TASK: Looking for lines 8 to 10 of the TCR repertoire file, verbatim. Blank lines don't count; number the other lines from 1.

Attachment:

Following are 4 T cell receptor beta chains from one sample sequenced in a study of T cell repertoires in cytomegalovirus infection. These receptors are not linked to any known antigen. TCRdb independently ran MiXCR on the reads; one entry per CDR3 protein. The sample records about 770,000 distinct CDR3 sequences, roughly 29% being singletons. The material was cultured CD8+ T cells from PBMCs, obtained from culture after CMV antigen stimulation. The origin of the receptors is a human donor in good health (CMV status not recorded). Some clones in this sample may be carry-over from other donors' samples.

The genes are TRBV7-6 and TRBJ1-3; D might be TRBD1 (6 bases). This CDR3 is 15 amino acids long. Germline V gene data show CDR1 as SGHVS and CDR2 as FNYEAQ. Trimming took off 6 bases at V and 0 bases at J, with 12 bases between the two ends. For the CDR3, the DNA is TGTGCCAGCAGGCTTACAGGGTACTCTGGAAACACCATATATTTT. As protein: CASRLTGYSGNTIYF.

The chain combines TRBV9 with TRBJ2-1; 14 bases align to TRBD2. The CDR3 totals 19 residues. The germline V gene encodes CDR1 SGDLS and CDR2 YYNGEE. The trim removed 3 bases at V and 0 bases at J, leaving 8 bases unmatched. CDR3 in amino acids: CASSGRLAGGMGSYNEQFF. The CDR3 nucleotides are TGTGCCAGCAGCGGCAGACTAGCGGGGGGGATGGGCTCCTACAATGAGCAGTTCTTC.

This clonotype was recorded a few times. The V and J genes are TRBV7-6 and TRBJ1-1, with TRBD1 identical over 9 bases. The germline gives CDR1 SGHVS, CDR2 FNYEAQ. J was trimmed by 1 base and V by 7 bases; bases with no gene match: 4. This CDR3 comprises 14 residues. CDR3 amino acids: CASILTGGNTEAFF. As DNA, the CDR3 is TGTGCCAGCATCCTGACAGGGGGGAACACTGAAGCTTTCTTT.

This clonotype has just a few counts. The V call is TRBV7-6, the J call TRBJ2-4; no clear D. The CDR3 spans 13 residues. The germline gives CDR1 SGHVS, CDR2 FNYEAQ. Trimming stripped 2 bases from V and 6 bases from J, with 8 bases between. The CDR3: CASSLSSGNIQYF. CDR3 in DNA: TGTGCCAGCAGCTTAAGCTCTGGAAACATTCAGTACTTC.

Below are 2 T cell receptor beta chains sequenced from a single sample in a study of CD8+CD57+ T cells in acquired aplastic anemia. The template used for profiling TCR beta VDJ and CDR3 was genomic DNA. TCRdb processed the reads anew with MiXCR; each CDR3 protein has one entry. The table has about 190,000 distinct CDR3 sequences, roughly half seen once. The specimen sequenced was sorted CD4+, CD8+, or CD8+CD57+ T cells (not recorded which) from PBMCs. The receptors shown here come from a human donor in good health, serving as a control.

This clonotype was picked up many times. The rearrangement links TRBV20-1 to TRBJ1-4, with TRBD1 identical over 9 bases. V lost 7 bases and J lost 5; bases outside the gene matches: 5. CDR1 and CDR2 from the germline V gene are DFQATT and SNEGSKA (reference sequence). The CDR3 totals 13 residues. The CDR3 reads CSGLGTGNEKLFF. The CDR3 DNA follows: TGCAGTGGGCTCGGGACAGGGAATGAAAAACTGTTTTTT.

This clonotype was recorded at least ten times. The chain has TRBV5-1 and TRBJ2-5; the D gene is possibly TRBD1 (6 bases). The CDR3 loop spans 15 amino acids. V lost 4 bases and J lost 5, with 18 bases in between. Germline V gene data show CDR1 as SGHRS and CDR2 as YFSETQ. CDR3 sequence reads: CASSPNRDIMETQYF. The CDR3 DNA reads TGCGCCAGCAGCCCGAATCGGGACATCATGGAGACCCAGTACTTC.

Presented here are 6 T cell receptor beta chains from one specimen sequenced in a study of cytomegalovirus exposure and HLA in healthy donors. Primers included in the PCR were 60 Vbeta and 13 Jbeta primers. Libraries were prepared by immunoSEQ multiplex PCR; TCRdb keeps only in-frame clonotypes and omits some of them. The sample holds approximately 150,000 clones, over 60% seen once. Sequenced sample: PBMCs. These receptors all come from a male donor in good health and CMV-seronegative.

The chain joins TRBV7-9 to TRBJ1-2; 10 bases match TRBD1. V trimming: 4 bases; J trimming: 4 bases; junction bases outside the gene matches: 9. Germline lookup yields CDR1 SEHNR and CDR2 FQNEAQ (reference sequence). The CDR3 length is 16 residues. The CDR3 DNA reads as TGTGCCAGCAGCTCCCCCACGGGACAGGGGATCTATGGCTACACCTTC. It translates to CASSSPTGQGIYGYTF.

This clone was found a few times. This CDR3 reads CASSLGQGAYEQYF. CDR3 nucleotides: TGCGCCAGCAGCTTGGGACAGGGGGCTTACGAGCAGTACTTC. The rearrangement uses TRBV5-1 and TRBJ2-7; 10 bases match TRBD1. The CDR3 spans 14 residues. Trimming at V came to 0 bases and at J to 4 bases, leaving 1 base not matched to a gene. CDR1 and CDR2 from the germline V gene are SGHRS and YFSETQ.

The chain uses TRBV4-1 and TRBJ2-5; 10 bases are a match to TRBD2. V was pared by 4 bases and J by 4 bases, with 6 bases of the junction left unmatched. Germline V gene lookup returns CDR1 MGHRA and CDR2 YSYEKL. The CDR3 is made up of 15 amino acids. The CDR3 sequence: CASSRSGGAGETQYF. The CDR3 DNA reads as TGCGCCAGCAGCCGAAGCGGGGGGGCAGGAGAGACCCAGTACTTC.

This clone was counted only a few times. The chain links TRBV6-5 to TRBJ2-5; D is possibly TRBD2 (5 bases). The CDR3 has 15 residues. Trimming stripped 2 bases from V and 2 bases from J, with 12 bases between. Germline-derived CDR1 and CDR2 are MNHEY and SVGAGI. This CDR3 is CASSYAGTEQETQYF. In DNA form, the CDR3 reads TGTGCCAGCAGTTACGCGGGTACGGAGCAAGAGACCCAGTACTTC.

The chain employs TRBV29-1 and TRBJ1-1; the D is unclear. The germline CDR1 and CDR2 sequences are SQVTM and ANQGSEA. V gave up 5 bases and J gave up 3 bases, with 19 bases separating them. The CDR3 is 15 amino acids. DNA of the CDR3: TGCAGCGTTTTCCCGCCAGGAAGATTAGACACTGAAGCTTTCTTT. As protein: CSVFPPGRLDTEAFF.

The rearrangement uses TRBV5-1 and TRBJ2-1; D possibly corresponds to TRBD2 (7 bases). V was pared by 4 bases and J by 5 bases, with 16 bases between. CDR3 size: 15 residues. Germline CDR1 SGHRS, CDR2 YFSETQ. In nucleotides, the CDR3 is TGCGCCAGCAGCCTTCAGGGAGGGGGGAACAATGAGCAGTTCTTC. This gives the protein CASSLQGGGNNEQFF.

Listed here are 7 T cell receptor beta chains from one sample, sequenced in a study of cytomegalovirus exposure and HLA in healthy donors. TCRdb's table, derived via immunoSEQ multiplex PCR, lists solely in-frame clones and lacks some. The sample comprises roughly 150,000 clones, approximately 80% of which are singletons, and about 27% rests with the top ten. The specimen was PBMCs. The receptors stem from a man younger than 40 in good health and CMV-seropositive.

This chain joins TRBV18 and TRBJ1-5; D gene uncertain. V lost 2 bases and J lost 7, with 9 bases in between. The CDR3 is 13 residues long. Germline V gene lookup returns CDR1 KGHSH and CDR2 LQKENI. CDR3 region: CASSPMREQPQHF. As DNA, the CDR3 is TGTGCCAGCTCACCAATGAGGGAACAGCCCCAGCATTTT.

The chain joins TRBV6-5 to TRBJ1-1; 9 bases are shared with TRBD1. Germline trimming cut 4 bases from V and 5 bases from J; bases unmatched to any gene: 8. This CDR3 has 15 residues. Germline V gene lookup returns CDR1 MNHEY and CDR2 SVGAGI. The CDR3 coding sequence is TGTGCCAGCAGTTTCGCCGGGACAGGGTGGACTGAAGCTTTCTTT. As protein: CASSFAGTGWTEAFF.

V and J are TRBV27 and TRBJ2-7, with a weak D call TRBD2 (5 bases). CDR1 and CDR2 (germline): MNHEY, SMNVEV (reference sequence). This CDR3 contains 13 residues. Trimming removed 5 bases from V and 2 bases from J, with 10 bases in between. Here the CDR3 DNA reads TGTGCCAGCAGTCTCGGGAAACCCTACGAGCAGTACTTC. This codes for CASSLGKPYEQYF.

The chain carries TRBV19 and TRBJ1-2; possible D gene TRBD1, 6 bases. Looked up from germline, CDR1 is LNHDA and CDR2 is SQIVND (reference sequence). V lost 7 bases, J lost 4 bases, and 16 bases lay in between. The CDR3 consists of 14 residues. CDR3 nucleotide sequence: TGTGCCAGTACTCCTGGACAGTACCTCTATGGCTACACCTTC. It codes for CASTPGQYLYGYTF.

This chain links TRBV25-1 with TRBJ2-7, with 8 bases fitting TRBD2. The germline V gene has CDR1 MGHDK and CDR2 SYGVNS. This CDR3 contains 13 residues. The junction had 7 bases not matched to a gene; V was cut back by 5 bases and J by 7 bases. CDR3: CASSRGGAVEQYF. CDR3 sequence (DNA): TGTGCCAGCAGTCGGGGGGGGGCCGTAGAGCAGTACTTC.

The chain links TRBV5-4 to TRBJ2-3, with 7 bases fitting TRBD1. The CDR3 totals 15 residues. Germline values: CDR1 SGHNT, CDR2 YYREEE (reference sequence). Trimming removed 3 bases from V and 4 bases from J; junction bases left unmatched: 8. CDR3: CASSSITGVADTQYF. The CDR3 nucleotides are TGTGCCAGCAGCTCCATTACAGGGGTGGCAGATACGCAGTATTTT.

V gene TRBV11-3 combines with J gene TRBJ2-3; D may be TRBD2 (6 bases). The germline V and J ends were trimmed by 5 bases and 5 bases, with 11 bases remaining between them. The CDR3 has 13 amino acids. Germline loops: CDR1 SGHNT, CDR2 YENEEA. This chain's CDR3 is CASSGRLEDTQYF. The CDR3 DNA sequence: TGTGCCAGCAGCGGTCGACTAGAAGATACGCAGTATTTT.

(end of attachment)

This clonotype was recorded at least ten times. The chain has TRBV5-1 and TRBJ2-5; the D gene is possibly TRBD1 (6 bases). The CDR3 loop spans 15 amino acids. V lost 4 bases and J lost 5, with 18 bases in between. Germline V gene data show CDR1 as SGHRS and CDR2 as YFSETQ. CDR3 sequence reads: CASSPNRDIMETQYF. The CDR3 DNA reads TGCGCCAGCAGCCCGAATCGGGACATCATGGAGACCCAGTACTTC.

Presented here are 6 T cell receptor beta chains from one specimen sequenced in a study of cytomegalovirus exposure and HLA in healthy donors. Primers included in the PCR were 60 Vbeta and 13 Jbeta primers. Libraries were prepared by immunoSEQ multiplex PCR; TCRdb keeps only in-frame clonotypes and omits some of them. The sample holds approximately 150,000 clones, over 60% seen once. Sequenced sample: PBMCs. These receptors all come from a male donor in good health and CMV-seronegative.

The chain joins TRBV7-9 to TRBJ1-2; 10 bases match TRBD1. V trimming: 4 bases; J trimming: 4 bases; junction bases outside the gene matches: 9. Germline lookup yields CDR1 SEHNR and CDR2 FQNEAQ (reference sequence). The CDR3 length is 16 residues. The CDR3 DNA reads as TGTGCCAGCAGCTCCCCCACGGGACAGGGGATCTATGGCTACACCTTC. It translates to CASSSPTGQGIYGYTF.